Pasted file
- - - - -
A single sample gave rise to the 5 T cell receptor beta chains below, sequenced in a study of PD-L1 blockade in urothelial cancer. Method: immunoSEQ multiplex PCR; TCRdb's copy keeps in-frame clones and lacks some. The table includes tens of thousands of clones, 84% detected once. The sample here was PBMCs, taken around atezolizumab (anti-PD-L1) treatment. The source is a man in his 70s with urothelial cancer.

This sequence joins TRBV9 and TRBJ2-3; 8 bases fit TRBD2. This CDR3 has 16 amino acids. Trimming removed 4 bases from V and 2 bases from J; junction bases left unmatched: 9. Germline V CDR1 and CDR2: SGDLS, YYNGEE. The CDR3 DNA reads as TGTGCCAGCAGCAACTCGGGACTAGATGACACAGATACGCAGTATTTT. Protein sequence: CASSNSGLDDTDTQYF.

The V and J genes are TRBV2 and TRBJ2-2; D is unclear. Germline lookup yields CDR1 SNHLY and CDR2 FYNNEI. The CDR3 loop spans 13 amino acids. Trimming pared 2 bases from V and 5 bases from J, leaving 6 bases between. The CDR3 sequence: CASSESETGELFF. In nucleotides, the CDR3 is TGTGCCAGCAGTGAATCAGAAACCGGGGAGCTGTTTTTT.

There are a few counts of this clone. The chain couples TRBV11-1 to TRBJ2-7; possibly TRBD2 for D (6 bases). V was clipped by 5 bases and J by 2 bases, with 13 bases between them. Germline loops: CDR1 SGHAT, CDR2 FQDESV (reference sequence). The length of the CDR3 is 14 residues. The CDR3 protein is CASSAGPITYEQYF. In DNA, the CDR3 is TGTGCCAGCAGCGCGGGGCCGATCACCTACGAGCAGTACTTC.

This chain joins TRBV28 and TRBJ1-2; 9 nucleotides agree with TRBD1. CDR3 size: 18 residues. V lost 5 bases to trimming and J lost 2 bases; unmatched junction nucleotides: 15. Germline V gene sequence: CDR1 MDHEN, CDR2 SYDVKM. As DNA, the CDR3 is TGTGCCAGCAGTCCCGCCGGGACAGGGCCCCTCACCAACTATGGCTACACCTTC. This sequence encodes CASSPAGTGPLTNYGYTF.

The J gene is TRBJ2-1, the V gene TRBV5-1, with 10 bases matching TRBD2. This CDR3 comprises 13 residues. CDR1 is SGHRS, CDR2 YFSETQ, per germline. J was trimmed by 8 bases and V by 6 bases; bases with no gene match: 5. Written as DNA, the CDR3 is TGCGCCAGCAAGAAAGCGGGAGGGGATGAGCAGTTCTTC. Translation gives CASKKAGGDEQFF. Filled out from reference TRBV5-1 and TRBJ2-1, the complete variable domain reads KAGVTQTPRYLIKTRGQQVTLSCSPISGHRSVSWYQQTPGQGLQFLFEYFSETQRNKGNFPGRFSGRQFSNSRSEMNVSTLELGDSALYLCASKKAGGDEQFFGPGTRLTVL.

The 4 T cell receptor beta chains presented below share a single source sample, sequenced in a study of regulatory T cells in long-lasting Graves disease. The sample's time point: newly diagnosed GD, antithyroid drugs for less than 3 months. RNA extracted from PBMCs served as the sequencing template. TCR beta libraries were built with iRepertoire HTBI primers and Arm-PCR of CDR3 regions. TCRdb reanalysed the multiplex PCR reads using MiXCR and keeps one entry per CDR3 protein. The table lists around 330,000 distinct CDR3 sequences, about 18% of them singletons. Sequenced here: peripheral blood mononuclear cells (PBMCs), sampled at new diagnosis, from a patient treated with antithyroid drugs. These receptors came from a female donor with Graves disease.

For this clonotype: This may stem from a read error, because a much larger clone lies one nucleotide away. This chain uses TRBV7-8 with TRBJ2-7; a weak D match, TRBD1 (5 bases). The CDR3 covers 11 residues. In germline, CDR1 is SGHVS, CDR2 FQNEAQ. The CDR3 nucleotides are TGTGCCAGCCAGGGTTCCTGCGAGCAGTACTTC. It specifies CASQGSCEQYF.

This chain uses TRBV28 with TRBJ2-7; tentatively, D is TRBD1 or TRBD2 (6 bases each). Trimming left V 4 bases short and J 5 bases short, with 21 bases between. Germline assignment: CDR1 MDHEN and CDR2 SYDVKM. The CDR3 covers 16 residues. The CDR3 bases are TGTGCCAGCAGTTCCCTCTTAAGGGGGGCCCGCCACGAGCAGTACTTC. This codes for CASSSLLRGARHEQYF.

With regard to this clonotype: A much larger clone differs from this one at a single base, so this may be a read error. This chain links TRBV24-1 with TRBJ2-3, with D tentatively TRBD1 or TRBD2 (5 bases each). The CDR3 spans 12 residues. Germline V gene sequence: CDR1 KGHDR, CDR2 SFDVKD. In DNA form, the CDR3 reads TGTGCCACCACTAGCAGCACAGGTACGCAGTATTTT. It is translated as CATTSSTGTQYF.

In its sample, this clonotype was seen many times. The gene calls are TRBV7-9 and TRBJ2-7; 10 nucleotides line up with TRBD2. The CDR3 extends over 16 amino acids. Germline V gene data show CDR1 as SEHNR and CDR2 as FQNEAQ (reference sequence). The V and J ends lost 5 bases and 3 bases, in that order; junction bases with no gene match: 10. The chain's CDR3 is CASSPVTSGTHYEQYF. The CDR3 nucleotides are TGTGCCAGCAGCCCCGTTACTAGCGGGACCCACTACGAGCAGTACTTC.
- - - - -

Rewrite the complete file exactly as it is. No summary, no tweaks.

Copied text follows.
A single sample gave rise to the 5 T cell receptor beta chains below, sequenced in a study of PD-L1 blockade in urothelial cancer. Method: immunoSEQ multiplex PCR; TCRdb's copy keeps in-frame clones and lacks some. The table includes tens of thousands of clones, 84% detected once. The sample here was PBMCs, taken around atezolizumab (anti-PD-L1) treatment. The source is a man in his 70s with urothelial cancer.

This sequence joins TRBV9 and TRBJ2-3; 8 bases fit TRBD2. This CDR3 has 16 amino acids. Trimming removed 4 bases from V and 2 bases from J; junction bases left unmatched: 9. Germline V CDR1 and CDR2: SGDLS, YYNGEE. The CDR3 DNA reads as TGTGCCAGCAGCAACTCGGGACTAGATGACACAGATACGCAGTATTTT. Protein sequence: CASSNSGLDDTDTQYF.

The V and J genes are TRBV2 and TRBJ2-2; D is unclear. Germline lookup yields CDR1 SNHLY and CDR2 FYNNEI. The CDR3 loop spans 13 amino acids. Trimming pared 2 bases from V and 5 bases from J, leaving 6 bases between. The CDR3 sequence: CASSESETGELFF. In nucleotides, the CDR3 is TGTGCCAGCAGTGAATCAGAAACCGGGGAGCTGTTTTTT.

There are a few counts of this clone. The chain couples TRBV11-1 to TRBJ2-7; possibly TRBD2 for D (6 bases). V was clipped by 5 bases and J by 2 bases, with 13 bases between them. Germline loops: CDR1 SGHAT, CDR2 FQDESV (reference sequence). The length of the CDR3 is 14 residues. The CDR3 protein is CASSAGPITYEQYF. In DNA, the CDR3 is TGTGCCAGCAGCGCGGGGCCGATCACCTACGAGCAGTACTTC.

This chain joins TRBV28 and TRBJ1-2; 9 nucleotides agree with TRBD1. CDR3 size: 18 residues. V lost 5 bases to trimming and J lost 2 bases; unmatched junction nucleotides: 15. Germline V gene sequence: CDR1 MDHEN, CDR2 SYDVKM. As DNA, the CDR3 is TGTGCCAGCAGTCCCGCCGGGACAGGGCCCCTCACCAACTATGGCTACACCTTC. This sequence encodes CASSPAGTGPLTNYGYTF.

The J gene is TRBJ2-1, the V gene TRBV5-1, with 10 bases matching TRBD2. This CDR3 comprises 13 residues. CDR1 is SGHRS, CDR2 YFSETQ, per germline. J was trimmed by 8 bases and V by 6 bases; bases with no gene match: 5. Written as DNA, the CDR3 is TGCGCCAGCAAGAAAGCGGGAGGGGATGAGCAGTTCTTC. Translation gives CASKKAGGDEQFF. Filled out from reference TRBV5-1 and TRBJ2-1, the complete variable domain reads KAGVTQTPRYLIKTRGQQVTLSCSPISGHRSVSWYQQTPGQGLQFLFEYFSETQRNKGNFPGRFSGRQFSNSRSEMNVSTLELGDSALYLCASKKAGGDEQFFGPGTRLTVL.

The 4 T cell receptor beta chains presented below share a single source sample, sequenced in a study of regulatory T cells in long-lasting Graves disease. The sample's time point: newly diagnosed GD, antithyroid drugs for less than 3 months. RNA extracted from PBMCs served as the sequencing template. TCR beta libraries were built with iRepertoire HTBI primers and Arm-PCR of CDR3 regions. TCRdb reanalysed the multiplex PCR reads using MiXCR and keeps one entry per CDR3 protein. The table lists around 330,000 distinct CDR3 sequences, about 18% of them singletons. Sequenced here: peripheral blood mononuclear cells (PBMCs), sampled at new diagnosis, from a patient treated with antithyroid drugs. These receptors came from a female donor with Graves disease.

For this clonotype: This may stem from a read error, because a much larger clone lies one nucleotide away. This chain uses TRBV7-8 with TRBJ2-7; a weak D match, TRBD1 (5 bases). The CDR3 covers 11 residues. In germline, CDR1 is SGHVS, CDR2 FQNEAQ. The CDR3 nucleotides are TGTGCCAGCCAGGGTTCCTGCGAGCAGTACTTC. It specifies CASQGSCEQYF.

This chain uses TRBV28 with TRBJ2-7; tentatively, D is TRBD1 or TRBD2 (6 bases each). Trimming left V 4 bases short and J 5 bases short, with 21 bases between. Germline assignment: CDR1 MDHEN and CDR2 SYDVKM. The CDR3 covers 16 residues. The CDR3 bases are TGTGCCAGCAGTTCCCTCTTAAGGGGGGCCCGCCACGAGCAGTACTTC. This codes for CASSSLLRGARHEQYF.

With regard to this clonotype: A much larger clone differs from this one at a single base, so this may be a read error. This chain links TRBV24-1 with TRBJ2-3, with D tentatively TRBD1 or TRBD2 (5 bases each). The CDR3 spans 12 residues. Germline V gene sequence: CDR1 KGHDR, CDR2 SFDVKD. In DNA form, the CDR3 reads TGTGCCACCACTAGCAGCACAGGTACGCAGTATTTT. It is translated as CATTSSTGTQYF.

In its sample, this clonotype was seen many times. The gene calls are TRBV7-9 and TRBJ2-7; 10 nucleotides line up with TRBD2. The CDR3 extends over 16 amino acids. Germline V gene data show CDR1 as SEHNR and CDR2 as FQNEAQ (reference sequence). The V and J ends lost 5 bases and 3 bases, in that order; junction bases with no gene match: 10. The chain's CDR3 is CASSPVTSGTHYEQYF. The CDR3 nucleotides are TGTGCCAGCAGCCCCGTTACTAGCGGGACCCACTACGAGCAGTACTTC.